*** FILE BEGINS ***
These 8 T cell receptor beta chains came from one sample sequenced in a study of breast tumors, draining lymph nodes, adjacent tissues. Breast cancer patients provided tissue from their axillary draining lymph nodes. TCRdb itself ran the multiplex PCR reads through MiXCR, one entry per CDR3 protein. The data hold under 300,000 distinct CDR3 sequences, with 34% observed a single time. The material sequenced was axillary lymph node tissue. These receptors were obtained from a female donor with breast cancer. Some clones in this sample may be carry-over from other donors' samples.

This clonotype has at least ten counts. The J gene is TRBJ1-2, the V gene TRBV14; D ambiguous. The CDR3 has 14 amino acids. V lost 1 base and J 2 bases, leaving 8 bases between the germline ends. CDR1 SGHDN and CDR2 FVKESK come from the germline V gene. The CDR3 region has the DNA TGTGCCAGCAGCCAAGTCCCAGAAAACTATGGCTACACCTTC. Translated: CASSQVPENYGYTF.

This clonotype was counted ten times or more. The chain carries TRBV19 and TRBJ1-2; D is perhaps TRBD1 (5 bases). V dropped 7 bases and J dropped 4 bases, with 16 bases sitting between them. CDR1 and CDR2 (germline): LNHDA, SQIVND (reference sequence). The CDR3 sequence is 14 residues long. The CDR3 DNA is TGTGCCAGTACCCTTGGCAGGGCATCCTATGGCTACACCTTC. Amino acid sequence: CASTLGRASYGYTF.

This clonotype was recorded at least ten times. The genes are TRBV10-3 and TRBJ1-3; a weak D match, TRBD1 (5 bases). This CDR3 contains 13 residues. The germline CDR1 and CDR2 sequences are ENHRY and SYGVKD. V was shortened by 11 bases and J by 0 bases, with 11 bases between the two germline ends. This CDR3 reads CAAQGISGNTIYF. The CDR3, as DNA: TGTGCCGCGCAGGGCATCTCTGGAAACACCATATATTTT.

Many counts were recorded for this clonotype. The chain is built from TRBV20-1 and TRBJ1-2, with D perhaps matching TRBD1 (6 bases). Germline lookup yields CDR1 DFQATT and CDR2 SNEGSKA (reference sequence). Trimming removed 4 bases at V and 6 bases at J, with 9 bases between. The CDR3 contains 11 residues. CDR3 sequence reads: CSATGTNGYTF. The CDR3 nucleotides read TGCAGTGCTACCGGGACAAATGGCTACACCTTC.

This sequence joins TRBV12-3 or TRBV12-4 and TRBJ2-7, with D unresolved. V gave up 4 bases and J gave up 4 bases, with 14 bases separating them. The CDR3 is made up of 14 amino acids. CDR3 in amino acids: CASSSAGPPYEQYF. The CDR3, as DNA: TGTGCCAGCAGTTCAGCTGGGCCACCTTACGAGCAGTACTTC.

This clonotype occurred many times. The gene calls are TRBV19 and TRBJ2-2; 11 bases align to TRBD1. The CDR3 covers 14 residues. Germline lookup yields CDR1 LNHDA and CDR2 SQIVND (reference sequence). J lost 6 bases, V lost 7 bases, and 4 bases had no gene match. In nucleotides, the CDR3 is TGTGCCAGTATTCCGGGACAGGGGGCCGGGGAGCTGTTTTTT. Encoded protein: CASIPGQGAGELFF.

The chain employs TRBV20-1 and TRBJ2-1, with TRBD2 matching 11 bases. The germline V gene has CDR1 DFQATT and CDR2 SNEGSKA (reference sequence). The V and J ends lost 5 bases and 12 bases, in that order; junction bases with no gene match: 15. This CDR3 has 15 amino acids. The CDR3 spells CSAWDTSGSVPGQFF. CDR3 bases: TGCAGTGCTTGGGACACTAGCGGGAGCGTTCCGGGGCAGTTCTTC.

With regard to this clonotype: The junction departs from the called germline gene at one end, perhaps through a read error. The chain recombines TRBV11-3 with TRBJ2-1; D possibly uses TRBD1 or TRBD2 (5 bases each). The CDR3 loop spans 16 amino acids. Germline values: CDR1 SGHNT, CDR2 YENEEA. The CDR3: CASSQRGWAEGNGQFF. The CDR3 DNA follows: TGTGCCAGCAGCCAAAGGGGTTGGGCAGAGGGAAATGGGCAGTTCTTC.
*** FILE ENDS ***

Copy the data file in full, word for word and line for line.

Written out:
These 8 T cell receptor beta chains came from one sample sequenced in a study of breast tumors, draining lymph nodes, adjacent tissues. Breast cancer patients provided tissue from their axillary draining lymph nodes. TCRdb itself ran the multiplex PCR reads through MiXCR, one entry per CDR3 protein. The data hold under 300,000 distinct CDR3 sequences, with 34% observed a single time. The material sequenced was axillary lymph node tissue. These receptors were obtained from a female donor with breast cancer. Some clones in this sample may be carry-over from other donors' samples.

This clonotype has at least ten counts. The J gene is TRBJ1-2, the V gene TRBV14; D ambiguous. The CDR3 has 14 amino acids. V lost 1 base and J 2 bases, leaving 8 bases between the germline ends. CDR1 SGHDN and CDR2 FVKESK come from the germline V gene. The CDR3 region has the DNA TGTGCCAGCAGCCAAGTCCCAGAAAACTATGGCTACACCTTC. Translated: CASSQVPENYGYTF.

This clonotype was counted ten times or more. The chain carries TRBV19 and TRBJ1-2; D is perhaps TRBD1 (5 bases). V dropped 7 bases and J dropped 4 bases, with 16 bases sitting between them. CDR1 and CDR2 (germline): LNHDA, SQIVND (reference sequence). The CDR3 sequence is 14 residues long. The CDR3 DNA is TGTGCCAGTACCCTTGGCAGGGCATCCTATGGCTACACCTTC. Amino acid sequence: CASTLGRASYGYTF.

This clonotype was recorded at least ten times. The genes are TRBV10-3 and TRBJ1-3; a weak D match, TRBD1 (5 bases). This CDR3 contains 13 residues. The germline CDR1 and CDR2 sequences are ENHRY and SYGVKD. V was shortened by 11 bases and J by 0 bases, with 11 bases between the two germline ends. This CDR3 reads CAAQGISGNTIYF. The CDR3, as DNA: TGTGCCGCGCAGGGCATCTCTGGAAACACCATATATTTT.

Many counts were recorded for this clonotype. The chain is built from TRBV20-1 and TRBJ1-2, with D perhaps matching TRBD1 (6 bases). Germline lookup yields CDR1 DFQATT and CDR2 SNEGSKA (reference sequence). Trimming removed 4 bases at V and 6 bases at J, with 9 bases between. The CDR3 contains 11 residues. CDR3 sequence reads: CSATGTNGYTF. The CDR3 nucleotides read TGCAGTGCTACCGGGACAAATGGCTACACCTTC.

This sequence joins TRBV12-3 or TRBV12-4 and TRBJ2-7, with D unresolved. V gave up 4 bases and J gave up 4 bases, with 14 bases separating them. The CDR3 is made up of 14 amino acids. CDR3 in amino acids: CASSSAGPPYEQYF. The CDR3, as DNA: TGTGCCAGCAGTTCAGCTGGGCCACCTTACGAGCAGTACTTC.

This clonotype occurred many times. The gene calls are TRBV19 and TRBJ2-2; 11 bases align to TRBD1. The CDR3 covers 14 residues. Germline lookup yields CDR1 LNHDA and CDR2 SQIVND (reference sequence). J lost 6 bases, V lost 7 bases, and 4 bases had no gene match. In nucleotides, the CDR3 is TGTGCCAGTATTCCGGGACAGGGGGCCGGGGAGCTGTTTTTT. Encoded protein: CASIPGQGAGELFF.

The chain employs TRBV20-1 and TRBJ2-1, with TRBD2 matching 11 bases. The germline V gene has CDR1 DFQATT and CDR2 SNEGSKA (reference sequence). The V and J ends lost 5 bases and 12 bases, in that order; junction bases with no gene match: 15. This CDR3 has 15 amino acids. The CDR3 spells CSAWDTSGSVPGQFF. CDR3 bases: TGCAGTGCTTGGGACACTAGCGGGAGCGTTCCGGGGCAGTTCTTC.

With regard to this clonotype: The junction departs from the called germline gene at one end, perhaps through a read error. The chain recombines TRBV11-3 with TRBJ2-1; D possibly uses TRBD1 or TRBD2 (5 bases each). The CDR3 loop spans 16 amino acids. Germline values: CDR1 SGHNT, CDR2 YENEEA. The CDR3: CASSQRGWAEGNGQFF. The CDR3 DNA follows: TGTGCCAGCAGCCAAAGGGGTTGGGCAGAGGGAAATGGGCAGTTCTTC.